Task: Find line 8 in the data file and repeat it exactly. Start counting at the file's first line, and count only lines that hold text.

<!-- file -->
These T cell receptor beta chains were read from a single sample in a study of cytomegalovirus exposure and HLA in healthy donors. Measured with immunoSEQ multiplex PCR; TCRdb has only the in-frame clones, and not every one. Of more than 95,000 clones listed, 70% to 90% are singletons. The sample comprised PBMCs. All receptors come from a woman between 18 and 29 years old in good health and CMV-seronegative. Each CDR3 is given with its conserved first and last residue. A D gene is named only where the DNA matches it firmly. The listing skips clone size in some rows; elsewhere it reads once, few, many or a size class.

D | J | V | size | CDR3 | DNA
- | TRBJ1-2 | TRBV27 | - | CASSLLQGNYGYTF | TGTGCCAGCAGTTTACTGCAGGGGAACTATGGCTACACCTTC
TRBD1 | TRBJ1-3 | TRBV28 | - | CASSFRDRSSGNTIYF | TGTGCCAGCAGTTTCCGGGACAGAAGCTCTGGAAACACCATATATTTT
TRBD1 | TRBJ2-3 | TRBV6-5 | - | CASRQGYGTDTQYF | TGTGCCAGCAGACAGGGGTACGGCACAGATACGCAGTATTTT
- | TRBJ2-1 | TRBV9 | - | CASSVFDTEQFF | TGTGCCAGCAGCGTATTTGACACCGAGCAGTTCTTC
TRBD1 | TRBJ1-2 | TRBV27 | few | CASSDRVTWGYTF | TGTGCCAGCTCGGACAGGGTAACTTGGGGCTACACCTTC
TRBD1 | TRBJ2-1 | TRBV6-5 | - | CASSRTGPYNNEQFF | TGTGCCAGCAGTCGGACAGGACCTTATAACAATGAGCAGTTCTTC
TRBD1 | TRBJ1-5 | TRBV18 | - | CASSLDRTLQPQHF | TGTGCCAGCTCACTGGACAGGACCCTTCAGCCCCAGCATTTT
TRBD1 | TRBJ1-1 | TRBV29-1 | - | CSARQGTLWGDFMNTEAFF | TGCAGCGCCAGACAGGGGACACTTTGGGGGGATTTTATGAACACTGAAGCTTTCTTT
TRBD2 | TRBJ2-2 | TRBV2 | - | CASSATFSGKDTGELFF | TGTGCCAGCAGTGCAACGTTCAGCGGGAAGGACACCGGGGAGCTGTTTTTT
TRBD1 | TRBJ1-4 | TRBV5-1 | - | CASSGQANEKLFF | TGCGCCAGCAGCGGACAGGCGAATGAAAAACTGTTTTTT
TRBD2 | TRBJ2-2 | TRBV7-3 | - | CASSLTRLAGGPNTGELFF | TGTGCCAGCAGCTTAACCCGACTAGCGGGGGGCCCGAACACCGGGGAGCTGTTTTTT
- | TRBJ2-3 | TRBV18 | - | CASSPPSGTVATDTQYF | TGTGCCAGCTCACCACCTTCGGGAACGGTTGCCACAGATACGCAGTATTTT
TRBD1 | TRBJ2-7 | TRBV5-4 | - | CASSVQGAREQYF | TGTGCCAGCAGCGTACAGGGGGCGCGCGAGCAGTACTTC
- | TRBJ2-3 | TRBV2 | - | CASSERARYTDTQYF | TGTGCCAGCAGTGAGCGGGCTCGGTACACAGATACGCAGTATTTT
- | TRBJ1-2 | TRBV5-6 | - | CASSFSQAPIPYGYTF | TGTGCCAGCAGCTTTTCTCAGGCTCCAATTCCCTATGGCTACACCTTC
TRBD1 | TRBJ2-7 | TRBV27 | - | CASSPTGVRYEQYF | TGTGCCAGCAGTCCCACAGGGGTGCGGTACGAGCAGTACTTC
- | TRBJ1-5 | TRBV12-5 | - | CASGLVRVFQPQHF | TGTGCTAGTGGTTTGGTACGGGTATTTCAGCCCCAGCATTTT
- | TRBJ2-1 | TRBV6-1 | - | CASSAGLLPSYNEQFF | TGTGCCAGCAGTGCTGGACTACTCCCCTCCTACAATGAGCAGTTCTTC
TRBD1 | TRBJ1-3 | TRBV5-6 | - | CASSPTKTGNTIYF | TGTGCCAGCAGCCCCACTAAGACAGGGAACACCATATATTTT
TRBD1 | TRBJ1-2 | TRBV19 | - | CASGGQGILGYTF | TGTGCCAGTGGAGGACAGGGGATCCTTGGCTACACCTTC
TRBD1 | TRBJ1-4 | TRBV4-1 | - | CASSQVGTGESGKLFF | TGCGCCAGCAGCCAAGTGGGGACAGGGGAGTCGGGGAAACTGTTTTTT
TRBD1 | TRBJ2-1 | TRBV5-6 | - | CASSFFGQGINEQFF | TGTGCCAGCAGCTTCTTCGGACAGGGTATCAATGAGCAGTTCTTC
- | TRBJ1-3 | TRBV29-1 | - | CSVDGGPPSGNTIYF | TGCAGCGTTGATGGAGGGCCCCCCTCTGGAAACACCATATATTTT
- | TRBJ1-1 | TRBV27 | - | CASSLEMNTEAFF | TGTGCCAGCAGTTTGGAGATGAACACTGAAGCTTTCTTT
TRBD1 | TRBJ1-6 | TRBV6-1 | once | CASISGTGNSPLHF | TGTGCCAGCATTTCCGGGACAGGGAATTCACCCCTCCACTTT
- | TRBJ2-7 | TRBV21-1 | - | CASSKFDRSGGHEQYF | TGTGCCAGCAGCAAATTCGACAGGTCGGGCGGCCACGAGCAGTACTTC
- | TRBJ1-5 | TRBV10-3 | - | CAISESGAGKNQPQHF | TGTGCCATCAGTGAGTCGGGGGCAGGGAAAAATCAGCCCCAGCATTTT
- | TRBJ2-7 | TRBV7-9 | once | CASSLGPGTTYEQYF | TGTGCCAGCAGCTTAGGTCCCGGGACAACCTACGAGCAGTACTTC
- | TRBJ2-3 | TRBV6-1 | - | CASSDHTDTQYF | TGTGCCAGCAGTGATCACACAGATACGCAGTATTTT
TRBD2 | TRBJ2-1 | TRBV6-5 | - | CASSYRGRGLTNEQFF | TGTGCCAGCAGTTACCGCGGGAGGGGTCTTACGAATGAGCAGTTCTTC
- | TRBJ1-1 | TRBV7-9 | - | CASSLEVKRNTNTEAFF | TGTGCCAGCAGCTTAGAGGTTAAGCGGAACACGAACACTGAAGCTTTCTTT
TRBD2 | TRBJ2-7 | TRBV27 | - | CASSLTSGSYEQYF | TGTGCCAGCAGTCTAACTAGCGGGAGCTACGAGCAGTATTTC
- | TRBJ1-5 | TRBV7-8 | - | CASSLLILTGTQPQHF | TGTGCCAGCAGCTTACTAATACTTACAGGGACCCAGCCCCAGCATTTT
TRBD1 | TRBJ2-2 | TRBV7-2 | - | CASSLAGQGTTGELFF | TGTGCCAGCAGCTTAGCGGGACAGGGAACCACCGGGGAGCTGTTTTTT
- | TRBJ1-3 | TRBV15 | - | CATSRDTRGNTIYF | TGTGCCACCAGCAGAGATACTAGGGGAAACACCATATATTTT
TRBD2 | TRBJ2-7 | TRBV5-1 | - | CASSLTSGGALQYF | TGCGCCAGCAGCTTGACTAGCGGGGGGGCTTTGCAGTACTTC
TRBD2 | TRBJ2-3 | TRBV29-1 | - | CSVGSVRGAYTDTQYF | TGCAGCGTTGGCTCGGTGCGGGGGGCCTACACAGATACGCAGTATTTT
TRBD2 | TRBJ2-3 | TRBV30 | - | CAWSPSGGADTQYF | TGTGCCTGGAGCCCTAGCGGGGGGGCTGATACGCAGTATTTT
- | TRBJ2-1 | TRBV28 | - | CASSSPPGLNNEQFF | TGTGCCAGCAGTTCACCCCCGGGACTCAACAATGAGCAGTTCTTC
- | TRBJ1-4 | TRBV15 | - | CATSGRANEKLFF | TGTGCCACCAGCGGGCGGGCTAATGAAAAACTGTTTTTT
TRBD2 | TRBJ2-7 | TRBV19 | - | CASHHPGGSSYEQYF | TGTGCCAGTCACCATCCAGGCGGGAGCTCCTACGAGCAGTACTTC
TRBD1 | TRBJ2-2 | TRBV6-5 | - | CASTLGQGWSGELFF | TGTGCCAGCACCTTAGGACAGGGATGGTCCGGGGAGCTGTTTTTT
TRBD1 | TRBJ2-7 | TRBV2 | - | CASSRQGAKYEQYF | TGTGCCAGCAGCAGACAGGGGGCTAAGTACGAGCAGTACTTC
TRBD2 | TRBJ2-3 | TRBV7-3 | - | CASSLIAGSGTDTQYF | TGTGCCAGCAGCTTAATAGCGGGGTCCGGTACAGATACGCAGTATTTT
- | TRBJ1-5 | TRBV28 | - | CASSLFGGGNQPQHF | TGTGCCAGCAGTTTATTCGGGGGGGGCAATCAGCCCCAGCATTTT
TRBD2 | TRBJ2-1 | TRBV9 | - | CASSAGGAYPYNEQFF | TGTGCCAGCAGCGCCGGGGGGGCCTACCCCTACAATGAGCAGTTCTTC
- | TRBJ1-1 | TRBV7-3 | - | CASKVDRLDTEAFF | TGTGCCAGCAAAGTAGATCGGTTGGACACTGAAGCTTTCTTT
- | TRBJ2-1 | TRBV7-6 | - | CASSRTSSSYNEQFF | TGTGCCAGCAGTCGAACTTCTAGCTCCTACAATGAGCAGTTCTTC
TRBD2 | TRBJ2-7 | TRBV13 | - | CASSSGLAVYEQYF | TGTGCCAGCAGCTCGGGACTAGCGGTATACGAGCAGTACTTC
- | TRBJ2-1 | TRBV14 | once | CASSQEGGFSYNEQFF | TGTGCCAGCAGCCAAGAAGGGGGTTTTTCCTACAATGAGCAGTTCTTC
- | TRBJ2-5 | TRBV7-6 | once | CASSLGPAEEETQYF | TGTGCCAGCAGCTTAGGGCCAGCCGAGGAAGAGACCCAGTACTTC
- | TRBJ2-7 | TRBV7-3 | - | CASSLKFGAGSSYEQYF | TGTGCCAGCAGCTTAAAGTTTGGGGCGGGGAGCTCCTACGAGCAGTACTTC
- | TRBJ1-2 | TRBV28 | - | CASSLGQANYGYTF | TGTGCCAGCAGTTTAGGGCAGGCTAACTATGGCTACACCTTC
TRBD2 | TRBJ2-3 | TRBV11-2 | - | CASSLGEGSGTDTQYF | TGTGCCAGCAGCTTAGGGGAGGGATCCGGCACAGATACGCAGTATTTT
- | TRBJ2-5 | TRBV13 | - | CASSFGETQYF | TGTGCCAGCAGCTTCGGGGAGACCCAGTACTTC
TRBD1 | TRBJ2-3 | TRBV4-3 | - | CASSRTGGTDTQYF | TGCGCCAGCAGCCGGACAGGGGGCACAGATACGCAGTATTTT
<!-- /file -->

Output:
TRBD1 | TRBJ2-1 | TRBV6-5 | - | CASSRTGPYNNEQFF | TGTGCCAGCAGTCGGACAGGACCTTATAACAATGAGCAGTTCTTC